A real leader would help agents deconstruct their businesses and analyze every aspect from all angles.
- How is the agent getting his or her business?
- Where is it coming from?
- Where do they want to go with it?
- What kind of roadmap can the broker help them map out to get there?
- What are their pain points and weaknesses?
- What is holding them back from getting to the next level?
And management would consider asking this question: How is the brokerage hampering or hindering their success?
Management that fears and/or loathes hearing the truth need not be in a leadership capacity. Surface-level suggestions and pseudo-solutions need not apply.
Mentoring or coaching
In a perfect world, the manager or designated “mentor/coach” would meet regularly with agents one-on-one to serve as an accountability coach and sounding board.
There would be coaching programs tailored to agents at a variety of levels in the brokerage from brand new agents, lower to mid-level producing agents and top producers because needs and challenges vary greatly from group to group.
Keeping in touch with the basics
Whether an agent had his or her very first listing presentation or was competing for a tough listing and needed to pull out all the stops, the broker would do something unheard of — actually go on the listing appointment with them.
When was the last time your management went back into the field to make a listing presentation, show a home or handle a negotiation?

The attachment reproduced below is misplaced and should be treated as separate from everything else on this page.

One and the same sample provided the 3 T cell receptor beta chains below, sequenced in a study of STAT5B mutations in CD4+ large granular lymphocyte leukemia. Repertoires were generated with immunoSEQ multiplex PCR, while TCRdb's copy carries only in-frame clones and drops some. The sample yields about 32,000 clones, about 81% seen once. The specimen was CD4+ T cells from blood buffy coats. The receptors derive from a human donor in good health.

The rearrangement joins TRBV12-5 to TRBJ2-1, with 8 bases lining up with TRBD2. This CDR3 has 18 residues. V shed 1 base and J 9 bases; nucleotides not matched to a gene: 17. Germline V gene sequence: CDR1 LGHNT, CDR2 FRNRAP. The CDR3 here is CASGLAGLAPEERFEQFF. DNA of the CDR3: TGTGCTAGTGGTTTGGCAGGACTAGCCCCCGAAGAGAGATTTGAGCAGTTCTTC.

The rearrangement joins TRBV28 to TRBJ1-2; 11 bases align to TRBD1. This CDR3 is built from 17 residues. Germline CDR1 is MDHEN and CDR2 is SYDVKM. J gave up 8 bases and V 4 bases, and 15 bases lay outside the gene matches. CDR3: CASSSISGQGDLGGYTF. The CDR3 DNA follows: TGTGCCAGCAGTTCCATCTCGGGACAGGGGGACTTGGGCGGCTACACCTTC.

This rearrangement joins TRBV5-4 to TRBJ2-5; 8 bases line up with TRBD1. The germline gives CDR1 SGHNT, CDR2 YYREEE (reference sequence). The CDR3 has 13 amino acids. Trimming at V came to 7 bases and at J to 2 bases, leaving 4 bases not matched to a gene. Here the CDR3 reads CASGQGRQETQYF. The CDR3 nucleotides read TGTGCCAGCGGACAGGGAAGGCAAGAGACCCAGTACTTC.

Reconnecting with these basic tasks would keep leaders close to the very process they are supposed to support. The broker would have a strategy session with the agent in advance of the meeting that would go beyond the typical “armchair advice.”
Marketing support would be provided in advance, much like an ad agency that was preparing for that big “pitch,” with the goal of giving the agent the support he or she needed when walking in the sellers’ door.
Planning for productivity
Meetings would be thoughtful, well-planned events. They would not be held “just because” and filled with dog-and-pony show vendors to have their 10-minute “spiel” in front of agents.
Any vendors that would be invited into the brokerage’s tribe would be vetted, respected and have core values on par with that of the brokerage’s.
Leadership would dig deeper before letting just any service provider or vendor have face time with the intent of soliciting business from their agents.
By this, I mean no builders who don’t play nice in the sandbox with agents all of the time, forget fly-by-night inspectors who are new on the scene and never again another mortgage company that brings a box of donuts no one really wants to eat anyway.